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- Denon Releases DTS:X Firmware for AVR-X7200WA [1/28]
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With Blu-ray becoming the HD heir-apparent to DVD home video, it has to deal with four major issues facing it before it can achieve mainstream success. The first two are the price and quality of Blu-ray players and the number of titles available. These two issues will hopefully work themselves out in the coming year. The last two, however, are topics that I've raised before:
- many people consider DVD to be good enough
- HD downloads are becoming more possible than ever
Many people, including one person close to me, think that DVD quality is completely acceptable and have been unimpressed with the enhanced picture quality, sound quality, and other features made possible by the Blu-ray (and HD DVD) formats. If they can discern a difference, they do not feel that it is worth the price of the upgrade necessary to enjoy it.
I say that this is a challenge that the big box retailers must face, but are failing horribly. Walk into any big box retailer or department store in the mall, and you will see shining examples of incompetence and/or carelessness when demonstrating the potential of HDTVs and the HD home video formats.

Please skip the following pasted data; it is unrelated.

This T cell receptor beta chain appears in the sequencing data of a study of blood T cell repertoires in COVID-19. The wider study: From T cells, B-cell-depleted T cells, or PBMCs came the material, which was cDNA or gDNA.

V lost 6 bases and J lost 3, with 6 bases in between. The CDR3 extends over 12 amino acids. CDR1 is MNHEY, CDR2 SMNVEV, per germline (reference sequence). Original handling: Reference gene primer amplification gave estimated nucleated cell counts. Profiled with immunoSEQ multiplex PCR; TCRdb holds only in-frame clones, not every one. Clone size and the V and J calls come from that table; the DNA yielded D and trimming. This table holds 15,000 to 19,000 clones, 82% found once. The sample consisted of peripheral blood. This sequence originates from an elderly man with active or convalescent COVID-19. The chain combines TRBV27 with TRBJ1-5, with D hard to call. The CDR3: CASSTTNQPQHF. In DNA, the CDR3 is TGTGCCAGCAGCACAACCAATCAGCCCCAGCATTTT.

For some additional thoughts on whether DVD is good enough, please see a previous post of mine titled "Upconverted DVDs are not HD."
Apple fired a warning shot in a big way about the future of HD downloads in January when it announced downloaded HD rentals to the AppleTV via the iTunes Store. In my article about the announcement (see the link), I said that Blu-ray had something to worry about, because Apple was going to make downloading movies in HD a possibility that the companies behind the format were going to have to worry about. As with MP3's and the mid-bitrate music on the iTunes Store, people in general have shown a preference for convenience over quality.
But how much quality will one have to sacrifice if they download a movie from iTunes in 720p HD capped at 5Mbps vs. watching it on a 1080p Blu-ray disc that is capable of data rates greater than 30Mbps? Popular Apple product review/blog site iLounge compared the picture quality of five formats of home video consumption:
- AppleTV HD
- AppleTV SD
- Cable HD Video on Demand (VOD)
They took screenshots of the same scene from Live Free or Die Hard and compared full-screen and cropped closeups. Many examples are provided for your viewing pleasure.
Check them out at the Read link below. I think the AppleTV gives Blu-ray a run for its money when all things are considered. A discerning eye can also see the difference between the HD and the SD examples, and I just feel sorry for the people viewing Cable HD VOD...
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